Animal Attraction

Shannon Blizzard just loves pets, and as she takes the reins at Kaua'i Humane Society as its executive director, she stresses the importance of pet adoption as well as spaying and neutering, and the vital need for community support to put an end to animal homelessness. Coco Zickos Photo

As Kaua’i Humane Society executive director, Shannon Blizzard is determined to find homes for all animals that need one and calls for community support for the effort

Shannon Blizzard loves all things feathered and furry. The animal admirer is Kaua’i Humane Society’s newly appointed executive director, and she’s on a mission to improve the nonprofit’s efforts to help put an end to pet homelessness.

“This is a people problem, not an animal-created problem, so it’s solved by people,” she says.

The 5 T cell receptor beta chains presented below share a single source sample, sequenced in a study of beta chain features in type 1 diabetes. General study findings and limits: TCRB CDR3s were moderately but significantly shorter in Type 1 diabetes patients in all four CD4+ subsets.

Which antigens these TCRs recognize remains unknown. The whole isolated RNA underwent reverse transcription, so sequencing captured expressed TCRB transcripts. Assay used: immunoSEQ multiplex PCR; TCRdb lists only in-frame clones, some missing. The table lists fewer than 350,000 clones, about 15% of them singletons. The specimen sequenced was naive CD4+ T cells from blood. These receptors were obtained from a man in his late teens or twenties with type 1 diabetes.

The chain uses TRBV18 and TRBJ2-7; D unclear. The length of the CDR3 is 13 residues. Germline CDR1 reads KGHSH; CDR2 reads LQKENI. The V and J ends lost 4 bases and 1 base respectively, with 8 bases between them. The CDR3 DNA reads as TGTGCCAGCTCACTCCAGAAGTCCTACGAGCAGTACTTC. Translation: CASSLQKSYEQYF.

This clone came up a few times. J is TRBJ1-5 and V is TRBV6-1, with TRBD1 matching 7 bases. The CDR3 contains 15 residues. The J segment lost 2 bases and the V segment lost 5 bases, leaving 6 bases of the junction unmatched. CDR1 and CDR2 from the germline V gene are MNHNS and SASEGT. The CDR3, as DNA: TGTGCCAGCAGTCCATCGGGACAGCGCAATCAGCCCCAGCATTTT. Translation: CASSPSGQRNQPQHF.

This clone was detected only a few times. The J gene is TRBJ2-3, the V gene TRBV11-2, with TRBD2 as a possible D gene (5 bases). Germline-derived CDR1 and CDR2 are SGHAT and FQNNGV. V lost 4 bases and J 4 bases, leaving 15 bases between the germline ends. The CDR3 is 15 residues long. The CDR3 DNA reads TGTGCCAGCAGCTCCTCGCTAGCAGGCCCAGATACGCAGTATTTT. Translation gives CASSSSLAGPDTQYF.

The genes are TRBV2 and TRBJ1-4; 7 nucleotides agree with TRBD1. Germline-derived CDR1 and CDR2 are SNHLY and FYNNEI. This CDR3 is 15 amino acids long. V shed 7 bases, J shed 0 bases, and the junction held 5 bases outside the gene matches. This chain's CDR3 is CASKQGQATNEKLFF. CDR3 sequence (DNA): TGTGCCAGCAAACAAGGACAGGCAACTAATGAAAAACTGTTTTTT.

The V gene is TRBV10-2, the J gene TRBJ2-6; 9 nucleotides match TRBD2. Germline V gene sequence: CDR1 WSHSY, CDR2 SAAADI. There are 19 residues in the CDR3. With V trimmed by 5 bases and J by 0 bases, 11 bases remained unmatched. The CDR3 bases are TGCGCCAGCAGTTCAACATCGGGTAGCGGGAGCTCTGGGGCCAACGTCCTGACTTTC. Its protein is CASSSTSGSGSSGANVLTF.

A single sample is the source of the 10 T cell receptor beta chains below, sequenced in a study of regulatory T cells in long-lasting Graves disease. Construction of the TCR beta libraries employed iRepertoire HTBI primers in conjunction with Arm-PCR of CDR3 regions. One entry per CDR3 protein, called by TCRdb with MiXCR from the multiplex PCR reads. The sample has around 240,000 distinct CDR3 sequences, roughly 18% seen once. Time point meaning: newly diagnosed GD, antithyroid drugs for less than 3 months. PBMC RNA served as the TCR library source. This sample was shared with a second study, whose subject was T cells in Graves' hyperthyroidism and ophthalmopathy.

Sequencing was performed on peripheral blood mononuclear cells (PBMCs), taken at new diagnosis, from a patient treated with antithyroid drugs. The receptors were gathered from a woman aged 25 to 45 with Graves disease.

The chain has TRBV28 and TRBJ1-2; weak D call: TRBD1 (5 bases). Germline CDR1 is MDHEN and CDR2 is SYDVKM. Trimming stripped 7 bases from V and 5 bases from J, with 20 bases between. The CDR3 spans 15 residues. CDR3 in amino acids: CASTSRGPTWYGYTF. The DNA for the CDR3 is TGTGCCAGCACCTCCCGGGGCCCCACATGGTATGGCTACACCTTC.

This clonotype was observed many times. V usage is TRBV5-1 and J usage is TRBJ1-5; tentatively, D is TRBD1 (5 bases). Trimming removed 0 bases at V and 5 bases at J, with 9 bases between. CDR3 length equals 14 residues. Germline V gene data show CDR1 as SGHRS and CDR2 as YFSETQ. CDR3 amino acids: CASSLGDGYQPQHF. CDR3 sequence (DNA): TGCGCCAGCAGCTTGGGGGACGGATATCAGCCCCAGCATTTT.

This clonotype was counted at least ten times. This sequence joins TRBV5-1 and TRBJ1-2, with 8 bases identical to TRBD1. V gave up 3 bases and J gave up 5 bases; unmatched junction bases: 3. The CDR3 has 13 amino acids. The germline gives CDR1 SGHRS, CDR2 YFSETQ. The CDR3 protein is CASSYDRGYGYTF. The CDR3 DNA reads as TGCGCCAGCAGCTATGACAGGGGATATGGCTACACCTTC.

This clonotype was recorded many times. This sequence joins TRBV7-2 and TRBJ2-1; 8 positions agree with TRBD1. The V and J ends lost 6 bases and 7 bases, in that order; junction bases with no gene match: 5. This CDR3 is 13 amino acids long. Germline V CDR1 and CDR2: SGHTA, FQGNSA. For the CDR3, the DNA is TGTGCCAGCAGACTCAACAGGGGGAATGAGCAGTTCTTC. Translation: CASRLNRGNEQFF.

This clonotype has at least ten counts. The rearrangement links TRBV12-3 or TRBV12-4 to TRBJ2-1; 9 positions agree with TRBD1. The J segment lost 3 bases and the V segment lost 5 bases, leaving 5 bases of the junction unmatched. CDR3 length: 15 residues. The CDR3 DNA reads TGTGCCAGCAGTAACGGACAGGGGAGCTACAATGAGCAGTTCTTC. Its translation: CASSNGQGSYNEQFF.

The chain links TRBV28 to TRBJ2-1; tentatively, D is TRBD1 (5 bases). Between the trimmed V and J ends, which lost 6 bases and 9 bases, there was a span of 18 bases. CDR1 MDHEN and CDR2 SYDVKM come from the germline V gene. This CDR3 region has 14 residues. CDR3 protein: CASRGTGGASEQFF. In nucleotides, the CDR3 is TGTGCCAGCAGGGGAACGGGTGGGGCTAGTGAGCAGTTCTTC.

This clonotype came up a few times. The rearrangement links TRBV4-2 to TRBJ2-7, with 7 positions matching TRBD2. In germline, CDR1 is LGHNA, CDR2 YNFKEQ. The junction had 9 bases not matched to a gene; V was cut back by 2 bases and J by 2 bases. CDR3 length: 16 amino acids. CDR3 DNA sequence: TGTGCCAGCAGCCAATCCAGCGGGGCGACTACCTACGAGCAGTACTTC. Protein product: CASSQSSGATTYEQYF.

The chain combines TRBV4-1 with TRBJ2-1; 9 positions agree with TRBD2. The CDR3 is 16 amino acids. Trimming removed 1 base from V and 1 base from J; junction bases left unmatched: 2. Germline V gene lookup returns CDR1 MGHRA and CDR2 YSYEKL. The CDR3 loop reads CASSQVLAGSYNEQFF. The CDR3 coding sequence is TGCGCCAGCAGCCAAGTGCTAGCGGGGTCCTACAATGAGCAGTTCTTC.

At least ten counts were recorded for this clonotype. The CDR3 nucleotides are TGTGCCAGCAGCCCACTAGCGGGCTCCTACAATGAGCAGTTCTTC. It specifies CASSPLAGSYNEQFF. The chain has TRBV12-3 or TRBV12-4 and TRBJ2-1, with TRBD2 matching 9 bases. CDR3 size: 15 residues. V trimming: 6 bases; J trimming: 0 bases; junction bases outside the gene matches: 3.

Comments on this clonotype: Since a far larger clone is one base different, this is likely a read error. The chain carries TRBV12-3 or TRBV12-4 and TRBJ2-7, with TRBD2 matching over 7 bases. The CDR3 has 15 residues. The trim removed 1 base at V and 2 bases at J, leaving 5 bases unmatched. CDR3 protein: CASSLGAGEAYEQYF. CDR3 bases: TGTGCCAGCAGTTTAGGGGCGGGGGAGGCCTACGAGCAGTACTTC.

Blizzard, who has two dogs and two cats of her own, adds that animal homelessness is not a problem that can be solved by just one person or a single organization.

“It takes your entire community working together,” says Blizzard, who with husband Mark has two children, Graham, 2, and 10-month-old Kyndall.

Focusing on educating the community about issues such as the importance of adopting pets rather than purchasing them from breeders is one of the many goals she intends to accomplish while taking the reins of the island’s animal welfare organization.

Encouraging spaying or neutering of pets is also part of her resolution. If that wasn’t a problem, “we wouldn’t be in business,” says Blizzard, who lives in Wailua where she is getting familiar with Kaua’i wildlife, including chickens and pigs.

Shannon Blizzard at Kaua'i Humane Society with a cute kitty for adoption. Photos by Coco Zickos

If residents were more aware of the importance of spaying and neutering their pets, some 7,500 animals might not have to come through the nonprofit’s doors every year.

“I would really love to work myself out of a job,” admits Blizzard.

That would mean helping residents keep their furry friends, as well as increasing adoption rates of shelter pets, which are always spayed or neutered and microchipped before embarking on the journey to their homes.